After more than a decade, the Pakistan Cricket Board (PCB) reinstated ex-fast bowler Sarfraz Nawaz’s pension on Monday.
The head of the Management Committee, Zaka Ashraf, met with Nawaz on Tuesday to discuss the remaining issues with his unpaid ex gratia payments since January 2017, according to a board statement.
Former captains Misbah-ul-Haq and Mohammad Hafeez attended the meeting, which was held in a congenial atmosphere at National Cricket Academy.
According to the statement, Ashraf handed over a cheque to fulfill the payments under the Players’ Welfare Policy and promised Nawaz of his unconditional support.
The ex gratia payments had been halted as a result of disciplinary actions filed by the previous administration against Nawaz for violating the Code of Conduct under the Players’ Welfare Policy.
Nawaz has informed the PCB that he will follow the Code of Conduct and his ex gratia payments under the Players’ Welfare Policy will be restored.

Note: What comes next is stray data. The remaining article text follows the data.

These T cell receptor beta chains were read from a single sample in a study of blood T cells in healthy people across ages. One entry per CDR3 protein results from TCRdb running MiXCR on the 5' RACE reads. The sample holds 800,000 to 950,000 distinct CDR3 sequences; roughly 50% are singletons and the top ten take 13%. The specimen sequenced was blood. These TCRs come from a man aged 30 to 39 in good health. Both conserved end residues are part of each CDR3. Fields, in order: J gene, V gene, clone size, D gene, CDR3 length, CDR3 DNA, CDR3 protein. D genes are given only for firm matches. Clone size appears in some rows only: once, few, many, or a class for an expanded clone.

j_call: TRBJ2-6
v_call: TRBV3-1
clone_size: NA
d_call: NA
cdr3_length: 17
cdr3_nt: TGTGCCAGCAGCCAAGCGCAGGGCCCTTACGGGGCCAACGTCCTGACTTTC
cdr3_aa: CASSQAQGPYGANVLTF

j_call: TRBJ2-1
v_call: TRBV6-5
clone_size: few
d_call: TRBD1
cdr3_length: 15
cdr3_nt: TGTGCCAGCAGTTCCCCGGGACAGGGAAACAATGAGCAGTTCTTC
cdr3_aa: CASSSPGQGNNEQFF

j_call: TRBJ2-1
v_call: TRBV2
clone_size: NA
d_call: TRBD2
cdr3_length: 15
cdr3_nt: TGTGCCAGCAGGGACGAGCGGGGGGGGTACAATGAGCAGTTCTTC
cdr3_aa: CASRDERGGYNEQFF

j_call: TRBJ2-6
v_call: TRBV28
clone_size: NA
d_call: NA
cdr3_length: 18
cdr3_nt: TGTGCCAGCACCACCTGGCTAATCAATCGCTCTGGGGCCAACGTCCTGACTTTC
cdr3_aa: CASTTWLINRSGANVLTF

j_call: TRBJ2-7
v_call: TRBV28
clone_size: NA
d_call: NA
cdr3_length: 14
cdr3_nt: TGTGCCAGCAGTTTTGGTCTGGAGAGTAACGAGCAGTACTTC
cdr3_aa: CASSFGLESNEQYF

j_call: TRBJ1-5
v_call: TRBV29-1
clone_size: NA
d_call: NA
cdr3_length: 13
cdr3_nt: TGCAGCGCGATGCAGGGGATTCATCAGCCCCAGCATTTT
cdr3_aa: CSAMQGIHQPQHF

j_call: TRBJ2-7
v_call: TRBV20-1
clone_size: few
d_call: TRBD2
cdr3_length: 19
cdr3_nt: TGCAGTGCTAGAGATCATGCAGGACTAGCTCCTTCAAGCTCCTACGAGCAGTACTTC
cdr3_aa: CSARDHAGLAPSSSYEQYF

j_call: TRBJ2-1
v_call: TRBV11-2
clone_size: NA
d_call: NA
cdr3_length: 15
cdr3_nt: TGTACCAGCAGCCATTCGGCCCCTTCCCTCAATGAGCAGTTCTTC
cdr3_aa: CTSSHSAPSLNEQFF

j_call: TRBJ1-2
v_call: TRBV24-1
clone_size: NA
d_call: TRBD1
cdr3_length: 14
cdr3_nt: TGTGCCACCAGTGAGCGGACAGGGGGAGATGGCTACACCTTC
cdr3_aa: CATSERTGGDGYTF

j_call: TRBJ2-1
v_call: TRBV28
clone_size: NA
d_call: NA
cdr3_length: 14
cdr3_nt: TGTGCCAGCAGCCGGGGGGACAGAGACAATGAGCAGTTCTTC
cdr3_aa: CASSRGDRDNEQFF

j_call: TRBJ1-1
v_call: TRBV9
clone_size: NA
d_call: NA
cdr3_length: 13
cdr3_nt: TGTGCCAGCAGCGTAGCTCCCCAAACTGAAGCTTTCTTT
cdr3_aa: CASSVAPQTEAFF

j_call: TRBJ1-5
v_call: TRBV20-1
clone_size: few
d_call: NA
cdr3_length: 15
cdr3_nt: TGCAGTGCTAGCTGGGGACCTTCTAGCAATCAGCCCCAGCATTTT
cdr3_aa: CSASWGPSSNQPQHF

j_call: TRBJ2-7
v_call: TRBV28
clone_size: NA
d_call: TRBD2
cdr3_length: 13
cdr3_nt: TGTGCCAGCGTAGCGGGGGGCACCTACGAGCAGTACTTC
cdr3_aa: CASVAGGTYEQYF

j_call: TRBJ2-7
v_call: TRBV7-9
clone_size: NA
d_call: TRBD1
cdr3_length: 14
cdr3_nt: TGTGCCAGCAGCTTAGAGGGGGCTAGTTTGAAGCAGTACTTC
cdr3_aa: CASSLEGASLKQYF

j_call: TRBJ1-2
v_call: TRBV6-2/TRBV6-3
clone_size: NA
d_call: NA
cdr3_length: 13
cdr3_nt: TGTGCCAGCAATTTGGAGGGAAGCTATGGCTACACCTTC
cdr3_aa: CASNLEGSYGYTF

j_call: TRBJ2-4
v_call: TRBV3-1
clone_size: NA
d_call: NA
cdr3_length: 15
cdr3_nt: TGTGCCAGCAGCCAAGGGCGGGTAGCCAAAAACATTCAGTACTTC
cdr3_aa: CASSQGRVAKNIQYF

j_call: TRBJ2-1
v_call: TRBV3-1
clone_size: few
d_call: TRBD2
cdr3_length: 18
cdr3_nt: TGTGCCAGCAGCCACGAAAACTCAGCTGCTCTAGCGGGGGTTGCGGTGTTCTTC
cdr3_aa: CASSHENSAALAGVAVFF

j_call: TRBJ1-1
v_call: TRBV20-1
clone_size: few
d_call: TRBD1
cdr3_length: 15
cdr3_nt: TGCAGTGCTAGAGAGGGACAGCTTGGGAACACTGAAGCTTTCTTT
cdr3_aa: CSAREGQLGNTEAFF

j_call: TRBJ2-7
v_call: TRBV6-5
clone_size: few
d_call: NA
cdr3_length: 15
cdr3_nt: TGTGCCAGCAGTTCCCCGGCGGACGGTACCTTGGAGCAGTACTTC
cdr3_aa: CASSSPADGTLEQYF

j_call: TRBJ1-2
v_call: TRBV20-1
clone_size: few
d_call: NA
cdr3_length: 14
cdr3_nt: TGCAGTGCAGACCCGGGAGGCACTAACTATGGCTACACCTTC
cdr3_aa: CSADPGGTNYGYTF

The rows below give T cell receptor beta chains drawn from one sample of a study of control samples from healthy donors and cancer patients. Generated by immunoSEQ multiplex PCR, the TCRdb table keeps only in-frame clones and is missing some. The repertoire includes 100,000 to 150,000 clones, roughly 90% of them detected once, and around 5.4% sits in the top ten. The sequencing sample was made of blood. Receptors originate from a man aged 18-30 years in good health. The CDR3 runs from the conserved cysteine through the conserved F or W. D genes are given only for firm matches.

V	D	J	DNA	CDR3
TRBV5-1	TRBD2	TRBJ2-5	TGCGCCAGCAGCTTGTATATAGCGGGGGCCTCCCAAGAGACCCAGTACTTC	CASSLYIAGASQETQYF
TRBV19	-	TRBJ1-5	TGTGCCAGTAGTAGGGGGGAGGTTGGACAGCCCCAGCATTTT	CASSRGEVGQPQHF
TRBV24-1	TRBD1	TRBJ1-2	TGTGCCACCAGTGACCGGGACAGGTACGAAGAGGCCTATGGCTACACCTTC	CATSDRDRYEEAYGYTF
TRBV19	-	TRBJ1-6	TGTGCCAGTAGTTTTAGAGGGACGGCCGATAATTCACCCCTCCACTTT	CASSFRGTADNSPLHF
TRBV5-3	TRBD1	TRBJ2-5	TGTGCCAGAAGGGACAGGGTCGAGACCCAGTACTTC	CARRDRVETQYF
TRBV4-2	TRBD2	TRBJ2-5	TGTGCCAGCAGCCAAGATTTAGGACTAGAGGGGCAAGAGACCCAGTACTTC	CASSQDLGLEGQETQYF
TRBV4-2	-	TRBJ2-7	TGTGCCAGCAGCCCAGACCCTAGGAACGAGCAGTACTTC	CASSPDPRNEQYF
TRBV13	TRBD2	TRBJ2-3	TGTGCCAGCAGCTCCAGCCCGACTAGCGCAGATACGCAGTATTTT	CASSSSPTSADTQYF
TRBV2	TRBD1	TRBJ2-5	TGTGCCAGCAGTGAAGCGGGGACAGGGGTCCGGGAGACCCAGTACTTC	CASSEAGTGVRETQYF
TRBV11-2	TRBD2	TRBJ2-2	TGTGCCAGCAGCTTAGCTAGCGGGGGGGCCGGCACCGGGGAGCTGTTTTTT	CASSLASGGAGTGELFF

“I was upset to see a former Test cricketer in such a state, and it was disturbing to see Mr. Sarfraz Nawaz being denied his rightful pension,” Ashraf stated at the time. It’s a shame that prior governments utilised the PCB’s finances to settle personal scores.
“No cricketer should have to go through what Mr Sarfraz Nawaz had to go through, and I want to reassure every former and current cricketer, international or domestic, that the PCB regards them as an asset and will look after them at every stage of their lives and in every way possible.” Their cricket board deserves to appreciate and respect them.”
On the occasion, Nawaz stated that he returned to the National Cricket Academy after nearly six years and was greeted warmly by PCB authorities.
“I am grateful to Zaka Ashraf for restoring my pension.” Given my health, I am very thankful for this step.
“I offer honorary services to the board in a voluntary capacity to improve fast bowlers’ skills for the advancement of cricket.”
From 1969 to 1984, Nawaz played 55 Tests and 45 One-Day Internationals for Pakistan. On 15 March 1979, he famously bowled a 33-ball session in Melbourne, taking seven wickets for one run. In that innings, he bowled his best bowling statistics of nine for 86, assisting Pakistan to their second Test triumph in Australia.
The right-arm fast bowler took 177 Test wickets at 32.75 runs per wicket and 63 ODI wickets at 23.22 runs per wicket. In first-class cricket, he captured 1,005 wickets at an average of 24.62.